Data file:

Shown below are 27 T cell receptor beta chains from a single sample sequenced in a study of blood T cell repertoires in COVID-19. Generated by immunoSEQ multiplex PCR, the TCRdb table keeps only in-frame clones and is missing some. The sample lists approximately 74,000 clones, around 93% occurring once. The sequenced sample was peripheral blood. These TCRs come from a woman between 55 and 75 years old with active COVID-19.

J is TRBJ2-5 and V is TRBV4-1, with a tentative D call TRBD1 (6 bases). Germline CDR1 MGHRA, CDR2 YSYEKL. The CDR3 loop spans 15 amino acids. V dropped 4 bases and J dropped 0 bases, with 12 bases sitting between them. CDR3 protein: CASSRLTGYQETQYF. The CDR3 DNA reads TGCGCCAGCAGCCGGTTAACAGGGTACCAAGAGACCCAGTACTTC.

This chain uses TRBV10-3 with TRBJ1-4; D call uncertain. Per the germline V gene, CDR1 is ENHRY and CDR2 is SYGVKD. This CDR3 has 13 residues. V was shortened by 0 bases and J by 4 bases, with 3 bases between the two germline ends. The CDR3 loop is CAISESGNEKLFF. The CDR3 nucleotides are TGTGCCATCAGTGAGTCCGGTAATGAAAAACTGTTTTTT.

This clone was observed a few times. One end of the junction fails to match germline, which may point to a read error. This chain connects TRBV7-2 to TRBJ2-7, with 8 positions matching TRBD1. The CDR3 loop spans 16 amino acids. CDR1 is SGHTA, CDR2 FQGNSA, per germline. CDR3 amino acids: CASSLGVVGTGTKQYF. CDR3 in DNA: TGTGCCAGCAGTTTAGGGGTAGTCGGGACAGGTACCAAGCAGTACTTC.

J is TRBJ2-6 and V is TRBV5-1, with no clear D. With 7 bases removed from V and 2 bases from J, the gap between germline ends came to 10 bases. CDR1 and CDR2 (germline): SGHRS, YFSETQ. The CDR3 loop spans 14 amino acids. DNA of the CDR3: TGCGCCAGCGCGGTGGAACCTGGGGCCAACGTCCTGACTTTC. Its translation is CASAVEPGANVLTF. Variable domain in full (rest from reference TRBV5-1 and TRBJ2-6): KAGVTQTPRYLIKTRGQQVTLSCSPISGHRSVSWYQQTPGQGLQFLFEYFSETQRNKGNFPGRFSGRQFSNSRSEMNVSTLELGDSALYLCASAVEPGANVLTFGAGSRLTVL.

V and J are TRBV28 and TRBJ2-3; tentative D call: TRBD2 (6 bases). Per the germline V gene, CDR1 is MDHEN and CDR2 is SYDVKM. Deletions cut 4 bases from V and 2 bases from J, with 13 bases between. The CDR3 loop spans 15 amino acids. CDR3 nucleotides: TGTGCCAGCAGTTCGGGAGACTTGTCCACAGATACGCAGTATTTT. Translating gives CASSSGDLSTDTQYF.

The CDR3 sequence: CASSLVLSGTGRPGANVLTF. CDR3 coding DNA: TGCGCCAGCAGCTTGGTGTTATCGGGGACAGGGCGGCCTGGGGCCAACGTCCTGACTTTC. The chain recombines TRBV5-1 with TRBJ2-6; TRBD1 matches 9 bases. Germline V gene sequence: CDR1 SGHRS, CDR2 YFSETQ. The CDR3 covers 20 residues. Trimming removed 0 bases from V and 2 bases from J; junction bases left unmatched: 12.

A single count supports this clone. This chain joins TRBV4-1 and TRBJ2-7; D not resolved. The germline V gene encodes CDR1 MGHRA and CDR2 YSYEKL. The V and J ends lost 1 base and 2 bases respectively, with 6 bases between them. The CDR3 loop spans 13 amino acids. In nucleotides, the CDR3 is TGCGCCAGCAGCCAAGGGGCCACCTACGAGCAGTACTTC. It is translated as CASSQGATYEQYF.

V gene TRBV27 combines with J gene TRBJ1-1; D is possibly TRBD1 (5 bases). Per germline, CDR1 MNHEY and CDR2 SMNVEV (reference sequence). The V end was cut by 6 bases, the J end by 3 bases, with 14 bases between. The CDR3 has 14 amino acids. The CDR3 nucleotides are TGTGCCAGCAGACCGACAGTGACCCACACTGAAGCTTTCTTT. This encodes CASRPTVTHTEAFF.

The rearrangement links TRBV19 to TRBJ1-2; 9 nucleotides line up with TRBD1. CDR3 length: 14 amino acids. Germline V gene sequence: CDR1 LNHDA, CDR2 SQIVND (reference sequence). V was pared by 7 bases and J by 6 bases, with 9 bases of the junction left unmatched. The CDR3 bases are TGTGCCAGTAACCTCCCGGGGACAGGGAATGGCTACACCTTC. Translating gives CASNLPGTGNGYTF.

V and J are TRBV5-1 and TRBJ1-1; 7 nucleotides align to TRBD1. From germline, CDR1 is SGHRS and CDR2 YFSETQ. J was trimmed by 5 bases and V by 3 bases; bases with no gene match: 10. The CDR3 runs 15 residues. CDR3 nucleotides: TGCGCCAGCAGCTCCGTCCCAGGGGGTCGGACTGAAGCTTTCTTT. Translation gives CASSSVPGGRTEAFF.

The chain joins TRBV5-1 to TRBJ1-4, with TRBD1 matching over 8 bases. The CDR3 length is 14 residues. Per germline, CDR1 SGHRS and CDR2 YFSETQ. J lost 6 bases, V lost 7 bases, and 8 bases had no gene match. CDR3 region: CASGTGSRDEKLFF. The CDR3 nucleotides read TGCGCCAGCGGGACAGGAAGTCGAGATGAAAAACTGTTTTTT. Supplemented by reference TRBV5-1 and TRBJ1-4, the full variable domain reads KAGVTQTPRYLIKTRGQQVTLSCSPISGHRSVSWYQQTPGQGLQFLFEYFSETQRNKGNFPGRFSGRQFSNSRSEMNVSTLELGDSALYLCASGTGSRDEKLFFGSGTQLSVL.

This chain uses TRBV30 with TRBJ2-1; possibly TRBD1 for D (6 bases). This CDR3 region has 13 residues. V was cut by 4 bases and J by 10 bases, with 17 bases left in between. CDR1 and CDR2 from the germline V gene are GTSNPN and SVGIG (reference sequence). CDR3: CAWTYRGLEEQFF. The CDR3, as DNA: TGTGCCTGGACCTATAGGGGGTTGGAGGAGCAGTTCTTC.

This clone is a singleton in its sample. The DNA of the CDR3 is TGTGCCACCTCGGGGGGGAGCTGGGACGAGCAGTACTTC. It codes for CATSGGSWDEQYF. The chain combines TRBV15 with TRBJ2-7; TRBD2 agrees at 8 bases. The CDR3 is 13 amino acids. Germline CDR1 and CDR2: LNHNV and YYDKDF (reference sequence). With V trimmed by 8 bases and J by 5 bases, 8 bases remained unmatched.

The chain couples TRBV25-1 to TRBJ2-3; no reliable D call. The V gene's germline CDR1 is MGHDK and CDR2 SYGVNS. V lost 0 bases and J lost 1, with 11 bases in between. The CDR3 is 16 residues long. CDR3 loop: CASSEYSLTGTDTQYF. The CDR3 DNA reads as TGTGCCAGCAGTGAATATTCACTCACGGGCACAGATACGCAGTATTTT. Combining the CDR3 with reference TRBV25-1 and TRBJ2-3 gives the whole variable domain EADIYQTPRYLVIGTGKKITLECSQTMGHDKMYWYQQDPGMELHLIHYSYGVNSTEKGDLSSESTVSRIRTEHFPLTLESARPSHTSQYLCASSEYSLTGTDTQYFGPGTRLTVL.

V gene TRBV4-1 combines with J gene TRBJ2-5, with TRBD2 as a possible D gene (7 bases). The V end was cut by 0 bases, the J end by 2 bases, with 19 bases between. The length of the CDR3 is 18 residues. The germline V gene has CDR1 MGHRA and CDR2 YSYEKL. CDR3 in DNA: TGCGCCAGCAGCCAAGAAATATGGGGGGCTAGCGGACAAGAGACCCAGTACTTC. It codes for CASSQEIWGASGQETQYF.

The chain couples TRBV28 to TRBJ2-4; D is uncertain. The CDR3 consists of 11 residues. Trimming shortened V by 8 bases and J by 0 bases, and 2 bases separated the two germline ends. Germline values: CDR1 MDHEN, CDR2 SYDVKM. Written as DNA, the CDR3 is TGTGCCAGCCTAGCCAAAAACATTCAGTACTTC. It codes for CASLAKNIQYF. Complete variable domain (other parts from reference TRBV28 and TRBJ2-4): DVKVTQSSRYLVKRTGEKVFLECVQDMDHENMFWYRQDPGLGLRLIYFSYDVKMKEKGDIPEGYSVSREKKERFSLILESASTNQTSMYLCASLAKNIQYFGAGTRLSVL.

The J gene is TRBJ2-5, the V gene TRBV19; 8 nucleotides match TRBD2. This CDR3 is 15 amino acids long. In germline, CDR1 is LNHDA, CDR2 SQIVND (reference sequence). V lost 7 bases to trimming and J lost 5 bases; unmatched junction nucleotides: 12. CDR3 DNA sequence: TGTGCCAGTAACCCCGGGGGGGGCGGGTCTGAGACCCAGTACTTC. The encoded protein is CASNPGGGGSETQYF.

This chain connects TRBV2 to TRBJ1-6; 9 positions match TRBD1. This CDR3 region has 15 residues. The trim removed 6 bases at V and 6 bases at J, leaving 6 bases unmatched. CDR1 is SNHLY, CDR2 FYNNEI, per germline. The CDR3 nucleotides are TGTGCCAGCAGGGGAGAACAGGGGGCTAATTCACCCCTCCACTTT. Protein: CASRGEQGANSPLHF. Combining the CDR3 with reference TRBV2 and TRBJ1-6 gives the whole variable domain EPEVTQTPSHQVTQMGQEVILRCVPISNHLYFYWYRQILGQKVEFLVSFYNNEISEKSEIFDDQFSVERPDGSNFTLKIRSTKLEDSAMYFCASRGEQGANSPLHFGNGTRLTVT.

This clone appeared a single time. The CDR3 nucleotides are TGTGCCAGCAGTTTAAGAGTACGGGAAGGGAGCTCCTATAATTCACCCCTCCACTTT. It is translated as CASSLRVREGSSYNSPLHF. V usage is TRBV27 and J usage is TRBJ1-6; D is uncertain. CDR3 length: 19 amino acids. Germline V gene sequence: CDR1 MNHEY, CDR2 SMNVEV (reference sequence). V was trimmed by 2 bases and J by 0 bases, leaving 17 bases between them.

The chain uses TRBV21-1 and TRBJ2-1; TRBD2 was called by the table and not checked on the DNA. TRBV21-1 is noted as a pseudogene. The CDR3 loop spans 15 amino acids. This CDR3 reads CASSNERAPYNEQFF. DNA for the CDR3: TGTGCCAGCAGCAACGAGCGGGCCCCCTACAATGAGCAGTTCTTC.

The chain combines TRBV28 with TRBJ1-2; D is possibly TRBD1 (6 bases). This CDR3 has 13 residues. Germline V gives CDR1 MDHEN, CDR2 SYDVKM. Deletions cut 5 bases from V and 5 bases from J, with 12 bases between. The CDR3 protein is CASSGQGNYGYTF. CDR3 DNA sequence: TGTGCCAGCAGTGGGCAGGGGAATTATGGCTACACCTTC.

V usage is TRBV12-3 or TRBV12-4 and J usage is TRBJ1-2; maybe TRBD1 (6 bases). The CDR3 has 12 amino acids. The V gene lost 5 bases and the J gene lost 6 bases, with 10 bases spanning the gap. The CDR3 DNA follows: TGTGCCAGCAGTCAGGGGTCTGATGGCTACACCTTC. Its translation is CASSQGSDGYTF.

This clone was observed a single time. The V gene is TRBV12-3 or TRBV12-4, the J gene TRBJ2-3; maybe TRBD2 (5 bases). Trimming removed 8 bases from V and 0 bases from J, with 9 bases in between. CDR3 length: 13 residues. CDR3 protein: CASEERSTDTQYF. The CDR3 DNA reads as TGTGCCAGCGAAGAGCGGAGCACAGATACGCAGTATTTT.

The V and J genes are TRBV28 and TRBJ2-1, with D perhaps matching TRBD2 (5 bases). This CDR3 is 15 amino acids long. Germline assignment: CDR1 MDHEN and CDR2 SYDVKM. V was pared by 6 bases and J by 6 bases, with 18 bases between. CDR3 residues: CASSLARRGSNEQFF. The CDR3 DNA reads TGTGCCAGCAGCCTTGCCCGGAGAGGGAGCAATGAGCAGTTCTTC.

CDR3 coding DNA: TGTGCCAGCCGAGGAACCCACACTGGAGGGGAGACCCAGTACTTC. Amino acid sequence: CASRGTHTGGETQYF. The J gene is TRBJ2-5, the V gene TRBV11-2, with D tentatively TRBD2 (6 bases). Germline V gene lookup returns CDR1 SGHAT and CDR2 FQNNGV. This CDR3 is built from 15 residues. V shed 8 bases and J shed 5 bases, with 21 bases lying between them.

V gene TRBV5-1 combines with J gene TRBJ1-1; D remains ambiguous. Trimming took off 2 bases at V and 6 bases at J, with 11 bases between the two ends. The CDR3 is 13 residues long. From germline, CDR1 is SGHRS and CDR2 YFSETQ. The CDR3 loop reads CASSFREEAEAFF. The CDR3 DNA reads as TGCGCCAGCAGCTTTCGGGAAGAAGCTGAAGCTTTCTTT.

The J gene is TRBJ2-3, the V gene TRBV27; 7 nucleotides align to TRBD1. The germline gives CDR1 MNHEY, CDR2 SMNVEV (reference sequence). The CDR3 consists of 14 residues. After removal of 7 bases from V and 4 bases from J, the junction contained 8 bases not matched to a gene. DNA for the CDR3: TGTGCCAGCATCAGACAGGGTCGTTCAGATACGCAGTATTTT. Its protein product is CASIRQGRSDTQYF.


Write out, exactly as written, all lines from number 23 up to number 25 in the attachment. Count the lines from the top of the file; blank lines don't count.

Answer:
V usage is TRBV12-3 or TRBV12-4 and J usage is TRBJ1-2; maybe TRBD1 (6 bases). The CDR3 has 12 amino acids. The V gene lost 5 bases and the J gene lost 6 bases, with 10 bases spanning the gap. The CDR3 DNA follows: TGTGCCAGCAGTCAGGGGTCTGATGGCTACACCTTC. Its translation is CASSQGSDGYTF.

This clone was observed a single time. The V gene is TRBV12-3 or TRBV12-4, the J gene TRBJ2-3; maybe TRBD2 (5 bases). Trimming removed 8 bases from V and 0 bases from J, with 9 bases in between. CDR3 length: 13 residues. CDR3 protein: CASEERSTDTQYF. The CDR3 DNA reads as TGTGCCAGCGAAGAGCGGAGCACAGATACGCAGTATTTT.

The V and J genes are TRBV28 and TRBJ2-1, with D perhaps matching TRBD2 (5 bases). This CDR3 is 15 amino acids long. Germline assignment: CDR1 MDHEN and CDR2 SYDVKM. V was pared by 6 bases and J by 6 bases, with 18 bases between. CDR3 residues: CASSLARRGSNEQFF. The CDR3 DNA reads TGTGCCAGCAGCCTTGCCCGGAGAGGGAGCAATGAGCAGTTCTTC.